10. On December 7, 2006, District sent Parent a formal assessment plan form for Parent’s consent. Consistent with the assessment offer made during the resolution session, District offered to assess Student in the areas of health and development, including vision and hearing; academic performance; and career and vocational abilities/interests. The plan proposed that the health assessment would be completed by a nurse or physician, and the other two assessments would be done by a special education teacher. Enclosed with the December 2006 assessment plan was a copy of “A Parent’s Guide to Special Education Services (Including Procedural Rights and Safeguards).”
11. On January 8, 2007, Parent signed and dated the December 2006 assessment plan. Parent subsequently returned the signed plan to the District. Parent’s signature includes a checkmark in a circle next to the following pre-printed phrase: “YES, I consent to the Assessment Plan except in the following area(s): . . . ”4 Printed by hand next to this phrase and above Parent’s signature is the following: “IEP TESTING HAS TO BE DONE BY ABC UNIFIED SCHOOL DISTRCT.” Parent did not provide any written reason for wanting ABCUSD to test Student’s 2007 levels of academic performance, particularly in light of the fact that Student was attending a District school.
12. Parent’s reference to “IEP testing” meant the academic performance testing. By virtue of Parent’s qualified signature, as found in Factual Finding 11, Parent consented to District’s health and career assessments, but did not consent to District’s offer to assess Student’s academic performance.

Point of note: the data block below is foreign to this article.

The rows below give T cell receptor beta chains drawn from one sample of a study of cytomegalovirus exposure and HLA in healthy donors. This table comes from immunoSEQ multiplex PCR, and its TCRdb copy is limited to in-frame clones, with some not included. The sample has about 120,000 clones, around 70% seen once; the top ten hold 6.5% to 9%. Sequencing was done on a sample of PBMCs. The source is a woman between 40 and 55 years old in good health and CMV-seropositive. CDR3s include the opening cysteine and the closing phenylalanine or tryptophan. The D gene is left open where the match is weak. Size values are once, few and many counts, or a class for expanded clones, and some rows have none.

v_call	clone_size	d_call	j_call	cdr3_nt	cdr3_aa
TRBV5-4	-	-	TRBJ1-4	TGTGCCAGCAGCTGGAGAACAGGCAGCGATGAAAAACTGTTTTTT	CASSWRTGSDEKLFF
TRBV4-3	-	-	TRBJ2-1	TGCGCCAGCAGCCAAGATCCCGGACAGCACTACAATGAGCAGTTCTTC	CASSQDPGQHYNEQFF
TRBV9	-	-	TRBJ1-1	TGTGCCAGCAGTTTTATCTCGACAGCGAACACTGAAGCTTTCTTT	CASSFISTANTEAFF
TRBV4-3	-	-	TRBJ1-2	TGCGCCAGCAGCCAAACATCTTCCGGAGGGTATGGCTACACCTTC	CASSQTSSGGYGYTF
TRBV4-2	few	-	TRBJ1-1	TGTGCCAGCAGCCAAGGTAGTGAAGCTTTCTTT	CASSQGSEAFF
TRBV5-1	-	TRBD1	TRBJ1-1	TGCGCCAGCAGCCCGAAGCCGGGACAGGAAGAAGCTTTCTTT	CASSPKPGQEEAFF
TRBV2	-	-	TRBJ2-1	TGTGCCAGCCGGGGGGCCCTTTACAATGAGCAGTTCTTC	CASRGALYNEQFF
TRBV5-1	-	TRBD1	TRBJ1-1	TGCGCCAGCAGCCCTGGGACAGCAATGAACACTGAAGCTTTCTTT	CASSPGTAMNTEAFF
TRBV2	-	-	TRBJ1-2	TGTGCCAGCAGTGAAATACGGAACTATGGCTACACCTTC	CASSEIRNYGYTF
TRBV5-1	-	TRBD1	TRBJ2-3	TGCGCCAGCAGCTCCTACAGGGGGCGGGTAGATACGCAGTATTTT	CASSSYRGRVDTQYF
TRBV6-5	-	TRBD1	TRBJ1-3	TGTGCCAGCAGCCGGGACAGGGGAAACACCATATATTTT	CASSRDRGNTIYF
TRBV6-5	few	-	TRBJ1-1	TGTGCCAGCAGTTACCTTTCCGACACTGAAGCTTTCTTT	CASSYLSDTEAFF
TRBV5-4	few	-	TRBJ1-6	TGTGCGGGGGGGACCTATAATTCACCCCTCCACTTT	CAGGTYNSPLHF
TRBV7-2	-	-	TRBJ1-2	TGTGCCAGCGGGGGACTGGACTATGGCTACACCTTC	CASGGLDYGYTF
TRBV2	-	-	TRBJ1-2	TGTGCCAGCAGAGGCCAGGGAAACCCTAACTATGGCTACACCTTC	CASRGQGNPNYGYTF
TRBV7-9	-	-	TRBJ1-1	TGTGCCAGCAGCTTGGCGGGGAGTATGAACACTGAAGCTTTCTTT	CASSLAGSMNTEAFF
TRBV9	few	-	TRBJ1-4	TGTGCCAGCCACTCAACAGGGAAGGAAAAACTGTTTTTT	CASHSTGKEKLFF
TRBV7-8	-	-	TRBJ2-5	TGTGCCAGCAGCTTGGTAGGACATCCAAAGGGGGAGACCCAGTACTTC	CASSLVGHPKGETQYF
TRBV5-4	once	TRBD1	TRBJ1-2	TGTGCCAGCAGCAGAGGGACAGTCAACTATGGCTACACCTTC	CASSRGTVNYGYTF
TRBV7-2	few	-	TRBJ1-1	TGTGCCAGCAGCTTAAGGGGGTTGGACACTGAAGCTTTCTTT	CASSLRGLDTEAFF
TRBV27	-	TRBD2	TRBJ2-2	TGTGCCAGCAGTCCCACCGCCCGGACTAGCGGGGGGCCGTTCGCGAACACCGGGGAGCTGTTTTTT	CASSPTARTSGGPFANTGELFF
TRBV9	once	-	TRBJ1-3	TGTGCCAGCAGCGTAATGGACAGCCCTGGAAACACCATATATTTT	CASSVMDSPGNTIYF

13. On January 25, 2007, Hamilton health nurse Linda Luther, a registered nurse, conducted the health assessment of Student by interviewing Parent by telephone, reviewing available health records, and by testing Student’s vision and hearing. Parent cooperated with the health assessment.
District’s February 2007 Proposed Assessment Plan
14. On February 6, 2007, Ms. Greene sent a letter to Parent, along with an additional proposed assessment plan that was designed to establish Student’s baseline information in more areas related to his suspected disability. The letter included another copy of District’s advisement of procedural rights and safeguards. Ms. Greene’s letter explained to Parent that District requested consent to conduct an academic performance assessment of Student, and requested that Parent consent to assessments in the additional areas of general ability, language function, motor abilities, and social-emotional status. The plan proposed that the academic performance assessment would be conducted by a special education teacher, and the other new areas would be assessed by a psychologist. Since Parent had already consented to the health and career assessments in the December 2006 assessment plan, those areas were not included in the new 2007 assessment plan.
15. District’s letter, proposed assessment plan, and procedural rights and safeguards were sent to Parent via Student, regular mail, and certified mail. The certified mail was returned to the District unopened. A District Pupil Services and Attendance employee (PSA) verified the address of Student/Parent. However, District never received a response from Parent regarding the other two copies of the proposed assessment plan that District had sent.